THE SISTER by Elleston Trevor

THE SISTER

KIRKUS REVIEW

 Checking into the convent of the Sisters of the Sacred Light does nothing for the explosive sibling rivalry in this sequel to the paperback The Sibling, Trevor's latest break from his Quiller spy novels as Adam Hall. Their school is a shambles; their friends are being cut down by drugs or Russian roulette or psycho episodes that make them take out their guns in class and blaze away; their workaholic parents come home only long enough to fight--so Madlen and Debra Felker decide to take refuge in a rigorous order they hope will provide them with a better, or a least a less toxic, world. Their intake interview, after an evening spent boning up on the Catholic Church, provides a few precious moments of high comedy before the curtain comes down for good. Beyond all the expected privations--no mirrors, no hair, no talking after evening Recreation--there's real trouble brewing: Debra, who was adopted as an infant, suspects that her brushes with death (a fire in an off-limits tunnel, a close encounter with a fatal dose of mushrooms, an exploding oil lamp) aren't just bad luck: her ever-so- solicitous sister is trying to kill her. Though Debra's too paralyzed with terror and depression to do anything about Madlen, Trevor's blessed her with several guardian angels: her heretofore unsuspected Aunt Helen, jailbait Mafia princess Sister Nicola Montoni (on sabbatical after her husband's concrete-overshoes drowning), and Father Giovanni Falconi, the hunky veteran of the Bronx Nicola's set her rapacious sights on. Will these unlikely allies be able to save Debra from her sister--or from her own paranoid fantasies? An expert but synthetic timekiller--minor work from a sometime master.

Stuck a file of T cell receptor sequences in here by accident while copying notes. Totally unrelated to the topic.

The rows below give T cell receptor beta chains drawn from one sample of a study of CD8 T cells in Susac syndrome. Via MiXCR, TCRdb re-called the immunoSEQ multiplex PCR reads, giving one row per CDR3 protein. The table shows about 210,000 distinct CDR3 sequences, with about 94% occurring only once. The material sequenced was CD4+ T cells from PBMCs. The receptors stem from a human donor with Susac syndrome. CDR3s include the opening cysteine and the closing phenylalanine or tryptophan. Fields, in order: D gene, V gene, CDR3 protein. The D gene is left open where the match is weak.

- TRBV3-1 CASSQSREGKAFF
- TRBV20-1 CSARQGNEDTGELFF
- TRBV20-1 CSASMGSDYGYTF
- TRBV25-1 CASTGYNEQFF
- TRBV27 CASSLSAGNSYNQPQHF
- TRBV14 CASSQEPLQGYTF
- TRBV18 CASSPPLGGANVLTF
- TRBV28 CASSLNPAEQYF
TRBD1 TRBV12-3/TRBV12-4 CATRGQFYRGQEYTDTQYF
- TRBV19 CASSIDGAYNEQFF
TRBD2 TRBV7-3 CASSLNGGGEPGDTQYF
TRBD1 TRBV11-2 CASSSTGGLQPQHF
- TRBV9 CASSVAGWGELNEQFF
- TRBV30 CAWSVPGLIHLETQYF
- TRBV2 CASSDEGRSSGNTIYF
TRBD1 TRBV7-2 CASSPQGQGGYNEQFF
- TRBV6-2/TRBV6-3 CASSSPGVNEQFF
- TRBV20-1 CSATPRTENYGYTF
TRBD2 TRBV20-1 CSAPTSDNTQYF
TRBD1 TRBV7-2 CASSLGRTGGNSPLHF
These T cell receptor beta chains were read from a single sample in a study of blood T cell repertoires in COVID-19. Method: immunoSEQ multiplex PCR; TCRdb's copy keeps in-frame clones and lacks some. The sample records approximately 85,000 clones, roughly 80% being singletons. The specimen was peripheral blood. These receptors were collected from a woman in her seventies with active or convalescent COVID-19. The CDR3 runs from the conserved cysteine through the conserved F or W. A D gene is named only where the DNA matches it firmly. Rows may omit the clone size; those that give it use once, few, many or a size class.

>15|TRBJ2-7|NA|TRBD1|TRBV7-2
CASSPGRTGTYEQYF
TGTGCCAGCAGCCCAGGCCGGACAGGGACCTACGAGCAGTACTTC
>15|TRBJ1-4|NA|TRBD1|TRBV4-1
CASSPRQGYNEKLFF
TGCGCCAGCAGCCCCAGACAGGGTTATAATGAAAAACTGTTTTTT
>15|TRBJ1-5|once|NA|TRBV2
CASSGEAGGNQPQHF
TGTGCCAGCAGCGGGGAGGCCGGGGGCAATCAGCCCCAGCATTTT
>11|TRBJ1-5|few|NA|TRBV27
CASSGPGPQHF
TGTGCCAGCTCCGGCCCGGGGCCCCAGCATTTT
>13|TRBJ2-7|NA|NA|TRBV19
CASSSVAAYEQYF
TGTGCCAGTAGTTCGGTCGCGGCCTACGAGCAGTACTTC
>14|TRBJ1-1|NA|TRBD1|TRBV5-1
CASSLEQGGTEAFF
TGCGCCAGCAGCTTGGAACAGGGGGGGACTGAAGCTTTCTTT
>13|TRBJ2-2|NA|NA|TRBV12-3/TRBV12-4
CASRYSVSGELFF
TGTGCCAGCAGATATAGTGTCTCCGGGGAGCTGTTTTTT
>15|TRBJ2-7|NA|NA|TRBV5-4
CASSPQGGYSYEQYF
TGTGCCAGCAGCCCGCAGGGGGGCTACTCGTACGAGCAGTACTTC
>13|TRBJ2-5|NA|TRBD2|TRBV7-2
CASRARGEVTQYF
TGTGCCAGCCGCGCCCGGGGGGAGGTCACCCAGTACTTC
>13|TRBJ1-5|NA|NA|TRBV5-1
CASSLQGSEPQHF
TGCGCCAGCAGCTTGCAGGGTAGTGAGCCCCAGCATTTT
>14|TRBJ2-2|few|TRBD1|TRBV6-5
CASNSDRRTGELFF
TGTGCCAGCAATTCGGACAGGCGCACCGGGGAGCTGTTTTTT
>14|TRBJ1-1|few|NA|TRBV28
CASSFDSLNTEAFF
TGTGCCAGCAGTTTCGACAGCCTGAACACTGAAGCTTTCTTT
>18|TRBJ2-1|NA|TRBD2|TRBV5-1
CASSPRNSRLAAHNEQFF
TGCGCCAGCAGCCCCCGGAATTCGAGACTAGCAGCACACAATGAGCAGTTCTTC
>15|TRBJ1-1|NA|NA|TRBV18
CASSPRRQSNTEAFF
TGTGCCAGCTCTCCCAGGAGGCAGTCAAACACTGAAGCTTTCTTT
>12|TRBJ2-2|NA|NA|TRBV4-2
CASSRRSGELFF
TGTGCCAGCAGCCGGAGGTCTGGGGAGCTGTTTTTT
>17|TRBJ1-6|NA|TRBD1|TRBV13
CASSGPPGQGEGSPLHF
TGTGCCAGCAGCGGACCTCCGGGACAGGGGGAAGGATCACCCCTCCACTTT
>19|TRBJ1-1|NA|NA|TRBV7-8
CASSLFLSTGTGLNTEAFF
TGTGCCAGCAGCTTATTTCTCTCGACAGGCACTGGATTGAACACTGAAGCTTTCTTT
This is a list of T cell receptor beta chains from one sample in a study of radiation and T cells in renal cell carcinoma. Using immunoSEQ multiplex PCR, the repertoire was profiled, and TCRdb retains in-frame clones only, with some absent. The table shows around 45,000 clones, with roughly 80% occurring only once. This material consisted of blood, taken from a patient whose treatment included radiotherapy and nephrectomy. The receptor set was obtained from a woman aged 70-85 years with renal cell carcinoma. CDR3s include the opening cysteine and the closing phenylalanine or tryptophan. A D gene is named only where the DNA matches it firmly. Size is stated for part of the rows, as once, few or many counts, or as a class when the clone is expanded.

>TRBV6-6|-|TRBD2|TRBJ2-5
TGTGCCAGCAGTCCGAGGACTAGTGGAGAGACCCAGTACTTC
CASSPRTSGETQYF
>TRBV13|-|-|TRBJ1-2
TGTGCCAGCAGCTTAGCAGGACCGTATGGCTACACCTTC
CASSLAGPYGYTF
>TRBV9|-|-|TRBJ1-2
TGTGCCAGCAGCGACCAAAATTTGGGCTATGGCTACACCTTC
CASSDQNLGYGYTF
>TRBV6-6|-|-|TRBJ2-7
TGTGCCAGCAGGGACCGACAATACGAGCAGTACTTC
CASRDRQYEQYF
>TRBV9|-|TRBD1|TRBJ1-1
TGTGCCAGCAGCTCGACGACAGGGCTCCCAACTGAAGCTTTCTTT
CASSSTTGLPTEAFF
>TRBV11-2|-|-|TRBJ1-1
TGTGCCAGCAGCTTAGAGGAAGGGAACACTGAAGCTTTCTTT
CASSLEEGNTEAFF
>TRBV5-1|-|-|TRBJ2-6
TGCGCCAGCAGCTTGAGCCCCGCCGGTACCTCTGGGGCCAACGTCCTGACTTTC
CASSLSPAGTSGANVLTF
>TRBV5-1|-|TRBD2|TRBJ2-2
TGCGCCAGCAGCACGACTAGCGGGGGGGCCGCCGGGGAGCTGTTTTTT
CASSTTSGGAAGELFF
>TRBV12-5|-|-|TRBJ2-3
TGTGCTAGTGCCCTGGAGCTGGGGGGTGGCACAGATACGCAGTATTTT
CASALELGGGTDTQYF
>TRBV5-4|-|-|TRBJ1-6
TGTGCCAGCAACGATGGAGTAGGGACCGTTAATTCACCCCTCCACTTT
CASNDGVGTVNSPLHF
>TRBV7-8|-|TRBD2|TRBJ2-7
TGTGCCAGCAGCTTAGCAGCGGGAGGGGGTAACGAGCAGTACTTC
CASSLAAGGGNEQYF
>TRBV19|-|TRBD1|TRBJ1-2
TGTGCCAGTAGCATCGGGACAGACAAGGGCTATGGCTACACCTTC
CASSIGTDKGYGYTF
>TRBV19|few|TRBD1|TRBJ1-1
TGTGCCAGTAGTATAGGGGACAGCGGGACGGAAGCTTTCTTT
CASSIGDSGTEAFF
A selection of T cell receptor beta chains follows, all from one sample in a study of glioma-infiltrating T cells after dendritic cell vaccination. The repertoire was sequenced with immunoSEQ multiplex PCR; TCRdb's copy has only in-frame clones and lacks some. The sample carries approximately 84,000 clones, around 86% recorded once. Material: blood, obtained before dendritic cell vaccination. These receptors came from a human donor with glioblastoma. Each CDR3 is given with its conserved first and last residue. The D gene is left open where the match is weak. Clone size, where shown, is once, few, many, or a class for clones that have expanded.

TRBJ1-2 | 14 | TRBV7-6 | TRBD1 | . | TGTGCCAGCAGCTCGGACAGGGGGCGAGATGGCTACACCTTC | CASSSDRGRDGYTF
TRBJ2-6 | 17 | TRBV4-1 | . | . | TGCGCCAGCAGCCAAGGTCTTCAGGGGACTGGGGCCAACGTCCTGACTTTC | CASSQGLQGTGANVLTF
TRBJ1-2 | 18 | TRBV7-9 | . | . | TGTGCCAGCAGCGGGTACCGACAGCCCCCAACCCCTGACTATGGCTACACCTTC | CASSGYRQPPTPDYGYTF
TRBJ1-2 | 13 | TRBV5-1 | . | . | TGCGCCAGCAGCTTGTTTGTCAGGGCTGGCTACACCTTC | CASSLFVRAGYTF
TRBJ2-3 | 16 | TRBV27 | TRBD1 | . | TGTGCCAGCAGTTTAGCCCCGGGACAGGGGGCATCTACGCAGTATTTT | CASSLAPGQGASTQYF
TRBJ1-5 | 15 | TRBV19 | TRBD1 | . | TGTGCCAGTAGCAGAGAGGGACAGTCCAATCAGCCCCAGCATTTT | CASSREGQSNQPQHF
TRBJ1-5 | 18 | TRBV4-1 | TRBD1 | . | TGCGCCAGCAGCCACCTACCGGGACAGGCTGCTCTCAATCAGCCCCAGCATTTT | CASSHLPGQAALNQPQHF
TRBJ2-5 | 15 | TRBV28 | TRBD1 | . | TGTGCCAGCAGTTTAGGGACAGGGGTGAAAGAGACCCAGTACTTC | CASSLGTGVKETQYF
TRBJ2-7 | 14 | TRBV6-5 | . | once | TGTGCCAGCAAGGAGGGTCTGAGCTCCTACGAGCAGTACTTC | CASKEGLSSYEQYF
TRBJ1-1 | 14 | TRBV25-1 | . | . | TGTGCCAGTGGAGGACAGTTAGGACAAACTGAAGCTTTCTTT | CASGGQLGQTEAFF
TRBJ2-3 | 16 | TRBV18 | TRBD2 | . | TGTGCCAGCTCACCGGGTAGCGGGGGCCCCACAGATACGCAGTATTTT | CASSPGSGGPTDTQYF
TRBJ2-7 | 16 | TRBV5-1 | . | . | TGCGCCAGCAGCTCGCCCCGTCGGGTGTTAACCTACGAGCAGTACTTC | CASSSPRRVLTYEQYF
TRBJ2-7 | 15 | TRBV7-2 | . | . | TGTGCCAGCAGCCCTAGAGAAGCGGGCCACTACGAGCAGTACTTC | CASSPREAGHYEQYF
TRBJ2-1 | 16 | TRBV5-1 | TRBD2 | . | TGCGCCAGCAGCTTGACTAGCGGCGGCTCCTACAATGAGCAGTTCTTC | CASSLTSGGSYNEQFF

Pub Date: Feb. 1st, 1994
ISBN: 0-312-85555-9
Page count: 256pp
Publisher: Forge
Review Posted Online:
Kirkus Reviews Issue: Dec. 15th, 1993